The final area of discussion to be addressed is that of age. Social exclusion on the basis of age is an area of concern to which considerable academic effort has been dedicated. In wider social functions, it has become increasingly apparent in recent years that there exist both structural and societal limitations on people who are of a particular age, especially those in or on the verge of old age. Alienation from social processes has consistently been highlighted as an increasing issue of concern among the elderly. As age often brings the death of close family and friends, along with the presence or possibility of physical infirmity, then exclusion in the elderly is a particularly protracted problem (Moody, 2006; p. 5). Moreover, given that the elderly are no longer in a position to significantly alter their material existence through employment, it is equally true that issues pertaining to poverty are of significant concern. Given the interaction of these various factors it is easily possible to see how age based exclusion from societal processes is a key problem of concern. Moreover, the manifestation of such exclusion is evident through elderly participation in leisure activities. Although patterns of leisure in the elderly have been suggested to mirror similar leisure outlets to their youth, participation invariably reduces as age progresses (Moody, 2006; p. 51). Individual leisure patterns will therefore be hugely affected by the age of the individual in question.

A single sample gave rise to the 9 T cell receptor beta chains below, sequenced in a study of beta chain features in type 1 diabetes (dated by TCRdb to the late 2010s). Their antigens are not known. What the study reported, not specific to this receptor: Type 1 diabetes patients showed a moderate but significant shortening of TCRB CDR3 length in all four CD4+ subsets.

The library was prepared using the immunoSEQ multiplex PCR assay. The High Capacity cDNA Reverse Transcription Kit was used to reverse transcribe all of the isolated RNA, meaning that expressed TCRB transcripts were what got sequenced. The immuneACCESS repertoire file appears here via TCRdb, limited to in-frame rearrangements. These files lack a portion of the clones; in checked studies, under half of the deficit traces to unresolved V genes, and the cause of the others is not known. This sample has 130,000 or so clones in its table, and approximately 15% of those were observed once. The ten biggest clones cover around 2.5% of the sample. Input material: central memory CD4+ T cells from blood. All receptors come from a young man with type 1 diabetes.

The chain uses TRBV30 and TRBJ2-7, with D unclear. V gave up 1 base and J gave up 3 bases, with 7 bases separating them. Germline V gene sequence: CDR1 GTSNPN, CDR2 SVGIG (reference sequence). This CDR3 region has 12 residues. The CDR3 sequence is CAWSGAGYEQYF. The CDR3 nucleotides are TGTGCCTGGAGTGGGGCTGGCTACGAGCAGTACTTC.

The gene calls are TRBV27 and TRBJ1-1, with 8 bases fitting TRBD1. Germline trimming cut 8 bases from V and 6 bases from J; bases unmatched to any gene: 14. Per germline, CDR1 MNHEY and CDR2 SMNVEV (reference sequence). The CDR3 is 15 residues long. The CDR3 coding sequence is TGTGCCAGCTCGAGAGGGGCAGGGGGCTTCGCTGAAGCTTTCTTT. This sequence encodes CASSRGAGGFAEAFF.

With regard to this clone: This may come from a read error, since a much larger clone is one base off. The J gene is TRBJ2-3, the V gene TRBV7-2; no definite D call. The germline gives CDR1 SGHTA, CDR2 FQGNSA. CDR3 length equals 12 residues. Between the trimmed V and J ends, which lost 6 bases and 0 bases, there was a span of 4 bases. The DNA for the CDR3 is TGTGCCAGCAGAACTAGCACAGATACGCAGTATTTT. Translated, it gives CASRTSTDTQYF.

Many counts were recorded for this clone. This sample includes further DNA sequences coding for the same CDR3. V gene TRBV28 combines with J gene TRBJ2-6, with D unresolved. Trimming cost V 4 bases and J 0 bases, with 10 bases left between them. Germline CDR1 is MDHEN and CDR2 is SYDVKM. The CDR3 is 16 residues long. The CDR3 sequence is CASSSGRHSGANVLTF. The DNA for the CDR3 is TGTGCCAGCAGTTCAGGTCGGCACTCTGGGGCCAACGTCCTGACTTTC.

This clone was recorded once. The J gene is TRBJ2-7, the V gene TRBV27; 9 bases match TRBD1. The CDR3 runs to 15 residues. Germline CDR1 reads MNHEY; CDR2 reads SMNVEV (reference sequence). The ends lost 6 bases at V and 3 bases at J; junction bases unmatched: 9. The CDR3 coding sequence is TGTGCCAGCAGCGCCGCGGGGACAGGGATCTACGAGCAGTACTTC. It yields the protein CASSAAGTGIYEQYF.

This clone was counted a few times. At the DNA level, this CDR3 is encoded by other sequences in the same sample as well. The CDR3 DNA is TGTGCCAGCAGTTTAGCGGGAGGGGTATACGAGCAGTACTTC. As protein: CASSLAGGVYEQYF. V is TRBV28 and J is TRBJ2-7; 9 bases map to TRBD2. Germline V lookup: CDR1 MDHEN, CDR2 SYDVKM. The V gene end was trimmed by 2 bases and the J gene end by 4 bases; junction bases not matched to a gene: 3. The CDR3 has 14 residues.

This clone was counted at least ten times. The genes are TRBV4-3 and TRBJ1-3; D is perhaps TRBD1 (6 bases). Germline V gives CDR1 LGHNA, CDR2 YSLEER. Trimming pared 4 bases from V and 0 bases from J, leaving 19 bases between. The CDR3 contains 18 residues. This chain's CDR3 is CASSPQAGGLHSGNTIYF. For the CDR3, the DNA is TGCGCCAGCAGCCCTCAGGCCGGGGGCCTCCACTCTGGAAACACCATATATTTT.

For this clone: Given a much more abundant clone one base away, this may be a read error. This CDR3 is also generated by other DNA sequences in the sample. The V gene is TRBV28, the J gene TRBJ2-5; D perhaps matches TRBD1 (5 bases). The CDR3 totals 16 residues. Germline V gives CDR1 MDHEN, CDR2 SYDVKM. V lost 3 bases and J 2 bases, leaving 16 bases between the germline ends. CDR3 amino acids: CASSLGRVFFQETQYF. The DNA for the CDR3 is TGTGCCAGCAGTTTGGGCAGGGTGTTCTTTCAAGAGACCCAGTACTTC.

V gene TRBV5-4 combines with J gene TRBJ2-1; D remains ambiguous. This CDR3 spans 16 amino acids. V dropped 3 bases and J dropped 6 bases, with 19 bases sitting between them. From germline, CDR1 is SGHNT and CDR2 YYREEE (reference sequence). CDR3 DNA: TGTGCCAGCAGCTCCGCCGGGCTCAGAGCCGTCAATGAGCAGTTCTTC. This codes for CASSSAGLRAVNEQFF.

In conclusion, the various discussions and examinations above have pointed to one clear factor in the leisure patterns of the individual. Above all, the social exclusion to which an individual is subject will have a direct and unequivocal impact on their patterns of leisure. As such, given that issues such as poverty, gender, class, disability, age and race all serve to impact upon exclusion in society, then any analysis of leisure and sport patterns must take place on the basis of such phenomena. This necessity thus accounts for the structural focus assumed by this work. However, as suggested at many points above, the most protracted impact of social exclusion on leisure patterns occurs when the primary issues of concern interact with one another. For example, it is when poverty interacts with gender, and class with race that the most severe forms of exclusion emerge. Leisure in itself can be a form of exclusion. However, the greatest benefit derived from the examination of leisure patterns is in its ability to act as a social indictor. Thus, the issues of race, gender, class etc and the connotations which emerge, are clearly personified with reference to leisure activity. Given this, along with the increasing importance of social exclusion as an object of academic investigation, it is likely that sport and leisure development as a discipline will continue to form an integral part of the wider social sciences.